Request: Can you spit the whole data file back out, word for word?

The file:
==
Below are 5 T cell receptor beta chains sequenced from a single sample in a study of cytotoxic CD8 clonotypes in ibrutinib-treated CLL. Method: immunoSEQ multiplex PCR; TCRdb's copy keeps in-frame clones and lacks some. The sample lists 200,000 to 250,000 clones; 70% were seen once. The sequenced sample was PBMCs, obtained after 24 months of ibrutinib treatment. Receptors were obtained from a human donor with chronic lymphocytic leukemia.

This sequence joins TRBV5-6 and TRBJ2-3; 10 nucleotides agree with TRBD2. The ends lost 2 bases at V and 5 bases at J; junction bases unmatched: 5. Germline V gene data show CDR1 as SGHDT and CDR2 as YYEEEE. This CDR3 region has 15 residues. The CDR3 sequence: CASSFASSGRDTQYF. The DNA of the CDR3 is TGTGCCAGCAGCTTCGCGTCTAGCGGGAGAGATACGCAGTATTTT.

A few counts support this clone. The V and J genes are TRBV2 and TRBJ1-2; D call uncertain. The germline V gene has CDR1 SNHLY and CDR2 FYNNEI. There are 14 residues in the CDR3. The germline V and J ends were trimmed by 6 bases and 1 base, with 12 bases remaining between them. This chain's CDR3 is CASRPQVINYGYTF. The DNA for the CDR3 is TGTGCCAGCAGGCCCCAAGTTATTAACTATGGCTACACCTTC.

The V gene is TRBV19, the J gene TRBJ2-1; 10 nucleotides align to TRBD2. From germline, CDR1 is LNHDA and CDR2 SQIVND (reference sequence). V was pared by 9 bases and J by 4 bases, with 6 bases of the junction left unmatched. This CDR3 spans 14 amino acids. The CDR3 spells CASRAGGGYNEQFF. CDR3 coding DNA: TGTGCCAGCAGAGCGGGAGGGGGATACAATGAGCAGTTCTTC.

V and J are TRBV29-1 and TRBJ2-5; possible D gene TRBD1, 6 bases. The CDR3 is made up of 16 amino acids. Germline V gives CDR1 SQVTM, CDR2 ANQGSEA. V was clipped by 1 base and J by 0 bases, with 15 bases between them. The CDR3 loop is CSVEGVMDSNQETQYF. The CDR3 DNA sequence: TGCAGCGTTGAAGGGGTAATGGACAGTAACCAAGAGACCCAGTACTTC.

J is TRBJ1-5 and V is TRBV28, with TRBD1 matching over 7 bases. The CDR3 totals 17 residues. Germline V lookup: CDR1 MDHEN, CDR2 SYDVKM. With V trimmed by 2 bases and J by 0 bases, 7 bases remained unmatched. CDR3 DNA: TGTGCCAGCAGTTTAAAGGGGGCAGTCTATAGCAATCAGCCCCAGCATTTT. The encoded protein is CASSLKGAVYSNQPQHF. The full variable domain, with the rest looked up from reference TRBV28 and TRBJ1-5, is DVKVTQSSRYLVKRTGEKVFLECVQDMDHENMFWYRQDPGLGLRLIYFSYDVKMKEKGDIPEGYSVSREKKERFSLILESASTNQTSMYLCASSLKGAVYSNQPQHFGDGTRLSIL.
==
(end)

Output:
Below are 5 T cell receptor beta chains sequenced from a single sample in a study of cytotoxic CD8 clonotypes in ibrutinib-treated CLL. Method: immunoSEQ multiplex PCR; TCRdb's copy keeps in-frame clones and lacks some. The sample lists 200,000 to 250,000 clones; 70% were seen once. The sequenced sample was PBMCs, obtained after 24 months of ibrutinib treatment. Receptors were obtained from a human donor with chronic lymphocytic leukemia.

This sequence joins TRBV5-6 and TRBJ2-3; 10 nucleotides agree with TRBD2. The ends lost 2 bases at V and 5 bases at J; junction bases unmatched: 5. Germline V gene data show CDR1 as SGHDT and CDR2 as YYEEEE. This CDR3 region has 15 residues. The CDR3 sequence: CASSFASSGRDTQYF. The DNA of the CDR3 is TGTGCCAGCAGCTTCGCGTCTAGCGGGAGAGATACGCAGTATTTT.

A few counts support this clone. The V and J genes are TRBV2 and TRBJ1-2; D call uncertain. The germline V gene has CDR1 SNHLY and CDR2 FYNNEI. There are 14 residues in the CDR3. The germline V and J ends were trimmed by 6 bases and 1 base, with 12 bases remaining between them. This chain's CDR3 is CASRPQVINYGYTF. The DNA for the CDR3 is TGTGCCAGCAGGCCCCAAGTTATTAACTATGGCTACACCTTC.

The V gene is TRBV19, the J gene TRBJ2-1; 10 nucleotides align to TRBD2. From germline, CDR1 is LNHDA and CDR2 SQIVND (reference sequence). V was pared by 9 bases and J by 4 bases, with 6 bases of the junction left unmatched. This CDR3 spans 14 amino acids. The CDR3 spells CASRAGGGYNEQFF. CDR3 coding DNA: TGTGCCAGCAGAGCGGGAGGGGGATACAATGAGCAGTTCTTC.

V and J are TRBV29-1 and TRBJ2-5; possible D gene TRBD1, 6 bases. The CDR3 is made up of 16 amino acids. Germline V gives CDR1 SQVTM, CDR2 ANQGSEA. V was clipped by 1 base and J by 0 bases, with 15 bases between them. The CDR3 loop is CSVEGVMDSNQETQYF. The CDR3 DNA sequence: TGCAGCGTTGAAGGGGTAATGGACAGTAACCAAGAGACCCAGTACTTC.

J is TRBJ1-5 and V is TRBV28, with TRBD1 matching over 7 bases. The CDR3 totals 17 residues. Germline V lookup: CDR1 MDHEN, CDR2 SYDVKM. With V trimmed by 2 bases and J by 0 bases, 7 bases remained unmatched. CDR3 DNA: TGTGCCAGCAGTTTAAAGGGGGCAGTCTATAGCAATCAGCCCCAGCATTTT. The encoded protein is CASSLKGAVYSNQPQHF. The full variable domain, with the rest looked up from reference TRBV28 and TRBJ1-5, is DVKVTQSSRYLVKRTGEKVFLECVQDMDHENMFWYRQDPGLGLRLIYFSYDVKMKEKGDIPEGYSVSREKKERFSLILESASTNQTSMYLCASSLKGAVYSNQPQHFGDGTRLSIL.